Sunday, June 26, 2011

Book Review #82: Legacy by Cayla Kluver

by Cayla Kluver

Genre: YA Fantasy / Romance
Ages: 15 and up
I received an e-book of this from NetGalley.

The first boy disappeared on the day of his birth, on a night when the pale yellow moon of the nighttime sky turned red and bathed the heavens in the ghastly color of blood, on the same night the Kingdom of Cokyri abruptly ceased its merciless attack.
Across the land of Hytanica, under the shadow of the crimson moon, infant boys continued to vanish. Not until the blood had faded from the sky did the disappearances stop and the bodies of the murdered infants were found outside the gates of the city, a final word from the greatest enemy Hytanica had ever known. For the next sixteen years, peace reigned, but one mystery remained unsolved. The Cokyrians had abducted forty-nine newborns, but returned only forty-eight bodies.

Now, as seventeen-year-old Princess Alera of Hytanica is besieged from all sides by suitors vying for the Throne, a teenage Cokyrian boy, Narian, is encountered within the walls of her Kingdom, a boy who will show Alera a world where women serve a purpose and not just a husband. As Narian helps Alera find her voice, she struggles against an arranged marriage that will shatter the life she has scarcely begun to live. And when Narian's shocking past is uncovered, and war with Cokyri looms once more, he must fight to defy a fate ordained at his birth.

My Review:
At first I thought thas this book was going to be a fairly typical young adult fantasy romance where the young princess falls in love with the wrong gentleman and struggles against all expectations. On one side, I was right. On the other, there are aspects of this story that do not even come close to being ordinary.

The first half was fairly predictable, princess doesn't want to marry an arrogant lord who is only after her throne and meets a mysterious, dangerous boy who may be an enemy of the kingdom. My sense of predictability was exacerbated by a scene where Alera goes to see Narian only to hear that he is out riding and it is suggested that she and her friends go for a walk by the river. I just had to roll my eyes because I knew that she was going to fall into that river and that Narian was going to pull her out. However, in the second half of the book it was impossible to predict anything and the ending was quite shocking. I am eagerly awaiting book 2 because I have no idea how it is going to work out.

The characters were interesting and likable. (Well, mostly. I really want to hit Steldor through most of the story.) Alera was well-written. She is aware of her responsibilities and does not behave like a child to avoid them, no matter how much she may wish to. However, she also acts like a giddy teenager at times, pulling pranks with her sister and giggling over boys. This struck me as being realistic. She was raised with the importance of her duties and how they would affect others and is so aware of them that she rarely acts selfishly.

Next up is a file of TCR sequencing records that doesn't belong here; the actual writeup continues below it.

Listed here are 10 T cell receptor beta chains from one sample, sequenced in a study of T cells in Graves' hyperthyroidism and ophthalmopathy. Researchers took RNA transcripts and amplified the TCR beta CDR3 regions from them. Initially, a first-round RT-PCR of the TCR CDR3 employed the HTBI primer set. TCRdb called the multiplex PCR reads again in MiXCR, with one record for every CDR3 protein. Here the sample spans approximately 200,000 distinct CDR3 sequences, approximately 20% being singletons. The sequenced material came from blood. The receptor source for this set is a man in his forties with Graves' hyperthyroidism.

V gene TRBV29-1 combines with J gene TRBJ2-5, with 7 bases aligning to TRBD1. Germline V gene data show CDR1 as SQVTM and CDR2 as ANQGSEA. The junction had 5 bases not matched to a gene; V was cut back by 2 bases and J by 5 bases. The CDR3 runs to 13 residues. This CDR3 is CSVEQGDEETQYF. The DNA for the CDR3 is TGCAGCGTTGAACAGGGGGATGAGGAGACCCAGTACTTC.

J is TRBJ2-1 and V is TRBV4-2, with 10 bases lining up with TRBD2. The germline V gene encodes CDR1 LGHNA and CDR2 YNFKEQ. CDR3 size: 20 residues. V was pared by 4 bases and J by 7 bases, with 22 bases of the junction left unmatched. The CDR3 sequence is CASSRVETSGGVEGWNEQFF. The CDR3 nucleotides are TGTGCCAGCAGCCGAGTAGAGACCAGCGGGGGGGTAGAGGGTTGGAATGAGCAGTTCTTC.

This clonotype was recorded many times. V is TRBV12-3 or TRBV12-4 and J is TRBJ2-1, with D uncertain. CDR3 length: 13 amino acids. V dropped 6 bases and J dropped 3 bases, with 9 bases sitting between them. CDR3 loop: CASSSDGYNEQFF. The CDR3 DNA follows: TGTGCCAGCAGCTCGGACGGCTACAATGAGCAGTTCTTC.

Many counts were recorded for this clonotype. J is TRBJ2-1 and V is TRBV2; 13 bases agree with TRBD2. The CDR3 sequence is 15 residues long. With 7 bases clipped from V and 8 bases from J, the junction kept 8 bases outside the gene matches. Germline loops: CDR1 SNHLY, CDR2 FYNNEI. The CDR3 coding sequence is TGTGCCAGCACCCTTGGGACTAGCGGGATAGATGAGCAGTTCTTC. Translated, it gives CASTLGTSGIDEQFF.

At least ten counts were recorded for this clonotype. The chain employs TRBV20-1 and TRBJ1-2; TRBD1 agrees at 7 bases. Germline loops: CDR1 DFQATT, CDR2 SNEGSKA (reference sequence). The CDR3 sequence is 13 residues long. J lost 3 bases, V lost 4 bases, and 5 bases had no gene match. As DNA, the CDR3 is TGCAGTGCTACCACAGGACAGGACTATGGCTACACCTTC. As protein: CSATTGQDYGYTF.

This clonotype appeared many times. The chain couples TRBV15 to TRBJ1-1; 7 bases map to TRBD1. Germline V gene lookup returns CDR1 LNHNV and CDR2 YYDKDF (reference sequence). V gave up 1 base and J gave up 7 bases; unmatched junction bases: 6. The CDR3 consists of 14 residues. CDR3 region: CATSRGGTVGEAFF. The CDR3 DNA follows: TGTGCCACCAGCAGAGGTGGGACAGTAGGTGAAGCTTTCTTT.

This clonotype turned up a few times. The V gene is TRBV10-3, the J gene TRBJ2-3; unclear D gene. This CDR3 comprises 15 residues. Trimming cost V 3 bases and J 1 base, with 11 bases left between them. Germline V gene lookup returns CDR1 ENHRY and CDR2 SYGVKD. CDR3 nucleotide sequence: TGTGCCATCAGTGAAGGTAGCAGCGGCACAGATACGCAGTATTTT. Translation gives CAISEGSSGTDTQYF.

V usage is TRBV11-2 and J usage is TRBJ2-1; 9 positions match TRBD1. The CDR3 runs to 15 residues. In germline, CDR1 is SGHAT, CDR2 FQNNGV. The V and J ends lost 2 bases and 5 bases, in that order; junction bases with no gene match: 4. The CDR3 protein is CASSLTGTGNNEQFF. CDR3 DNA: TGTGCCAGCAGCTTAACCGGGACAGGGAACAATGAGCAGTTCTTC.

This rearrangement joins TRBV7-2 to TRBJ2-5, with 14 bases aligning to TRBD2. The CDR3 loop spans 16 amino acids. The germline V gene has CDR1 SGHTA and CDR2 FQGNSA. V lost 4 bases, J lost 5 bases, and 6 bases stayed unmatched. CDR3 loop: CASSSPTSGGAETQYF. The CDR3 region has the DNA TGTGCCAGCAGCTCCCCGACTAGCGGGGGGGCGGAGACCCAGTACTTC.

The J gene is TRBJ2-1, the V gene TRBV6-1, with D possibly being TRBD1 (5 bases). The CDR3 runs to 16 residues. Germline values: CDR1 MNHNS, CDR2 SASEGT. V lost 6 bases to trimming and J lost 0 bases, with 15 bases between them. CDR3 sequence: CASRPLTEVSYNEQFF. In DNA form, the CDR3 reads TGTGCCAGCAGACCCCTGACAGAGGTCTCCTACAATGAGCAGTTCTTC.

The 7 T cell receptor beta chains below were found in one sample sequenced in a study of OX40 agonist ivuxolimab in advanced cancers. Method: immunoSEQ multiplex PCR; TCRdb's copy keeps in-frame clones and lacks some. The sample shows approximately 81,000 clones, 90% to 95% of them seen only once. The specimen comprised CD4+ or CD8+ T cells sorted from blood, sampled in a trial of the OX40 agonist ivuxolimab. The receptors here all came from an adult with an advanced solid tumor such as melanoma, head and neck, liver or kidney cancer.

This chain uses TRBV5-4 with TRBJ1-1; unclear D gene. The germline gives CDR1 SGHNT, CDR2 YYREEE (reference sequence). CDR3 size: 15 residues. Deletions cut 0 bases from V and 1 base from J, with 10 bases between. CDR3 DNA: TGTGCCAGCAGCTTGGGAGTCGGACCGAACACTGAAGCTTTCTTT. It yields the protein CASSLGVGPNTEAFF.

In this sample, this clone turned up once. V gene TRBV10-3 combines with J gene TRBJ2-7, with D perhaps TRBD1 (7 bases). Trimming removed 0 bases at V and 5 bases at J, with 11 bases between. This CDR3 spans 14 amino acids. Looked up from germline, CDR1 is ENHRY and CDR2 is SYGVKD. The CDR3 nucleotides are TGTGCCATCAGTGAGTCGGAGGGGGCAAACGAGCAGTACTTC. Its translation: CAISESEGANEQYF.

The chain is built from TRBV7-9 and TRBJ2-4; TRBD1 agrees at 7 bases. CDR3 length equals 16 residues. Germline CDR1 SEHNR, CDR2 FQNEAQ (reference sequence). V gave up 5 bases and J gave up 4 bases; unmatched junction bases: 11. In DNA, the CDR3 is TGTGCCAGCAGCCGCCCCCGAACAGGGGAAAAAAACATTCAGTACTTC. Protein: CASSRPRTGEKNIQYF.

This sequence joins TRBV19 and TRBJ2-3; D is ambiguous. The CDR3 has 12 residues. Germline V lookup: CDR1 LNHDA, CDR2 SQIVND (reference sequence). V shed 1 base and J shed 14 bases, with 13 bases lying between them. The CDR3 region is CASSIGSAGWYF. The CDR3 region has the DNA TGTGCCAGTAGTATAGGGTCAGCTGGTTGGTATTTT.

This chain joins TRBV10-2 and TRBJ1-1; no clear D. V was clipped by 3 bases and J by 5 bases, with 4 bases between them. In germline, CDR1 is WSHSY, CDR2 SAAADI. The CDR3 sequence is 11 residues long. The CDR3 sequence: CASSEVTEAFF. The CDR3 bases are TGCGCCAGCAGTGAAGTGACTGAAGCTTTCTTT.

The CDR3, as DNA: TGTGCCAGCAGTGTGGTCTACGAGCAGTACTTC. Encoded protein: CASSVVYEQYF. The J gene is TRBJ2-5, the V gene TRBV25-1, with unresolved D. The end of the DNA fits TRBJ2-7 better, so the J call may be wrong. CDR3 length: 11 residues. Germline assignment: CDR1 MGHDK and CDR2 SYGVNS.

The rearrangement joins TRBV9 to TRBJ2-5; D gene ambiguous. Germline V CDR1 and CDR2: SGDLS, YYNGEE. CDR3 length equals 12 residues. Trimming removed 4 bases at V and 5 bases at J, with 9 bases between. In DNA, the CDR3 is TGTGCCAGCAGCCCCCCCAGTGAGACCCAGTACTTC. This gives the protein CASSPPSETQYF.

Narian was very...interesting. On one hand, he is the handsome mysterious stranger with more weapons on his person than some people keep in their armory, but underneath his stony facade, he seems almost desperate. I am still not sure what side he will choose.

Of the minor characters, I really like Miranna and Temerson. They are so sweet and innocent compared to everyone else. The bodyguards, London, Destari and Tedark were all interesting and likable in their own ways, though in Tedark's case it was just fun to make fun of him. London was very complicated and at times confusing. He seems to have many secrets and I am sure that there are several yet to be revealed.

There are a few instances where the characters seem to contradict themselves and that irritated me. For example, the king killed his infant son as a sacrifice in the prologue, but that is never mentioned in the story and he does not seem like the sort of man who could do such a thing. Yes, he can be harsh, but nothing in his behavior hints that he murdered his son or even that he could. There were other, less noticeable instances, but that one bothered me the most.

There was a subtle undercurrent of darkness in the story. There were the obvious infanticides and battles, but there were also references to torture and hints of abusive behavior. When Steldor, Alera's suitor, grabs her arm too tightly she is unsurprised and most people do not care because the men are in charge and it is the woman's place to obey. A husband can do anything to his wife and no one will object. Also, a father has complete control over his children until they are married and out of his household. While no beatings or abuse actually occur in the story, there are enough small hints to worry me.

All-in-all, I enjoyed this book. Though my first impressions were not enthusiastic, the complicated world and puzzling characters drew me in. I have a feeling that the sequel will be darker, but hopefully not too much so. There are so many questions left unanswered at the end and I can only guess what will come of them.

1 (mild) through 10 (extreme).

There is no swearingin this book.

I rate is a 2.10 for some hints and innuendos as well as an almost-wedding night.

I rate it an 8.10 for the murder of many infants as well as mutiple battles and other scenes of violence.

                               Lieder Madchen

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